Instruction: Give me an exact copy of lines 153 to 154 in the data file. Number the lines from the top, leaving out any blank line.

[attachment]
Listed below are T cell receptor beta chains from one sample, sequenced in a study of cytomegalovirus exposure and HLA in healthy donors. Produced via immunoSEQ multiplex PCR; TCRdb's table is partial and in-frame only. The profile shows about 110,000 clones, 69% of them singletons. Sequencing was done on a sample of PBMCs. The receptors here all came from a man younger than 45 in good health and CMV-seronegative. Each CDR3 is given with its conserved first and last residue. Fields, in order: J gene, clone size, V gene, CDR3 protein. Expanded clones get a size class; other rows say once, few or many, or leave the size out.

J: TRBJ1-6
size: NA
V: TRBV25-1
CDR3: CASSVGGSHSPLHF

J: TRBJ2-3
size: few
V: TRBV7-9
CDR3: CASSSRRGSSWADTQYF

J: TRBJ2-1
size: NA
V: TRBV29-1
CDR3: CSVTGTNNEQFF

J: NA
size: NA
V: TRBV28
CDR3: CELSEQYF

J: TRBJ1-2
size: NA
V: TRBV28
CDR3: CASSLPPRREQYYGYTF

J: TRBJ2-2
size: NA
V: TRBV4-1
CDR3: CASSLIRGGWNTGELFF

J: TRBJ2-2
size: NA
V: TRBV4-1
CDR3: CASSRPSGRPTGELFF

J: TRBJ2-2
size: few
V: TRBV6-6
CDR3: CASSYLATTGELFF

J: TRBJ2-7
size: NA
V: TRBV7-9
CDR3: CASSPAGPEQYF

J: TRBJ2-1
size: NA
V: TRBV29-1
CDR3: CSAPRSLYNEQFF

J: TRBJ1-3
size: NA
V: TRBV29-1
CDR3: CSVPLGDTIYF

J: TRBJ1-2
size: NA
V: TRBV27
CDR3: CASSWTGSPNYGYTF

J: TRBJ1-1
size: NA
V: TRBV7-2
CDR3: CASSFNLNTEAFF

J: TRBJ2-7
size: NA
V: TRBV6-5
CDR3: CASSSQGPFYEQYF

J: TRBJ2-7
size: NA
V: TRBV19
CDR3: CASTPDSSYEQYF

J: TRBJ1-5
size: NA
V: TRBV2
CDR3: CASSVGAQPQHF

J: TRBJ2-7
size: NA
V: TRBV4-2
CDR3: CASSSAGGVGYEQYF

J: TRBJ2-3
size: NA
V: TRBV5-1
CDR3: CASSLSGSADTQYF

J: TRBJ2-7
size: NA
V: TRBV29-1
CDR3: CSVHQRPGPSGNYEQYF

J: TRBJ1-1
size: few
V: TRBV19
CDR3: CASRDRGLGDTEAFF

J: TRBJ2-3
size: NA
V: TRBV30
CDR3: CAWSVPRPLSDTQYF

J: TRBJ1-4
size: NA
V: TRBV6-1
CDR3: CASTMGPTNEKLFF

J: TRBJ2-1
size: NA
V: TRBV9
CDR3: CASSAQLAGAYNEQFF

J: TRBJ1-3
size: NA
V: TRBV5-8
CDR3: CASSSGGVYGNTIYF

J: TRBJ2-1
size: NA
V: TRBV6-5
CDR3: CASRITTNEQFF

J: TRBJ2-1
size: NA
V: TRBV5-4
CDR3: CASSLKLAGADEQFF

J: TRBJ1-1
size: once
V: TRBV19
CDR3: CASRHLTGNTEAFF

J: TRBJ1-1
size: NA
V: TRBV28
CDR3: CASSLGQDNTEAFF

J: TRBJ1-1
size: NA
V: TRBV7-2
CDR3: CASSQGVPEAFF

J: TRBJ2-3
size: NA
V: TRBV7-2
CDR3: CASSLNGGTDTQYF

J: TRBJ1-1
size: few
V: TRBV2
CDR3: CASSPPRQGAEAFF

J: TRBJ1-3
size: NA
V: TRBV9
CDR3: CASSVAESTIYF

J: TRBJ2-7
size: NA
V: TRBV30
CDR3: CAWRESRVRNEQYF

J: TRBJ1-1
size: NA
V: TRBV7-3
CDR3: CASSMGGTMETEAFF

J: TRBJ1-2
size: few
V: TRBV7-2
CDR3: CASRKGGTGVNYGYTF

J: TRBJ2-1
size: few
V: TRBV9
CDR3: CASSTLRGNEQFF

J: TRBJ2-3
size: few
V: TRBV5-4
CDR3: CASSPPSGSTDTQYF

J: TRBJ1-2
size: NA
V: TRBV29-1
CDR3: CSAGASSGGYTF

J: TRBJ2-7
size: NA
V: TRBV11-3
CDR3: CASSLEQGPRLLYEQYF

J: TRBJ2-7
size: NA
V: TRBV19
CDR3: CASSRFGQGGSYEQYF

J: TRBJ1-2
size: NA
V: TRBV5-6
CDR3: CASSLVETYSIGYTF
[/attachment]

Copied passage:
CDR3: CSAGASSGGYTF

J: TRBJ2-7